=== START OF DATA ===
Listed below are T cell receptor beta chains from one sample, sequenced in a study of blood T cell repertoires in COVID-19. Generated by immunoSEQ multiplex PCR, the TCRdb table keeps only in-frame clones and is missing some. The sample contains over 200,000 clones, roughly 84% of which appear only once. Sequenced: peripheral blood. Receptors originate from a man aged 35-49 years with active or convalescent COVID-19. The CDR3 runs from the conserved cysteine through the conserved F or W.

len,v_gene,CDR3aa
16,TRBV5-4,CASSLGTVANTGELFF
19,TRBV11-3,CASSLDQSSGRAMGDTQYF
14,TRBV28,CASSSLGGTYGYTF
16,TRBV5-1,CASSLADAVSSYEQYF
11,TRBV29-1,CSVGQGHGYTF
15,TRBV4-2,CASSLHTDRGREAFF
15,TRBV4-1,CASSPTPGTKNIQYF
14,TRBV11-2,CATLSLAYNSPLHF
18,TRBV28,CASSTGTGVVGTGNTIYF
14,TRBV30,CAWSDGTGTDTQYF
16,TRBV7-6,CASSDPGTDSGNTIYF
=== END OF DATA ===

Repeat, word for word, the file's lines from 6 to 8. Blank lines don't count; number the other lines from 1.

16,TRBV5-1,CASSLADAVSSYEQYF
11,TRBV29-1,CSVGQGHGYTF
15,TRBV4-2,CASSLHTDRGREAFF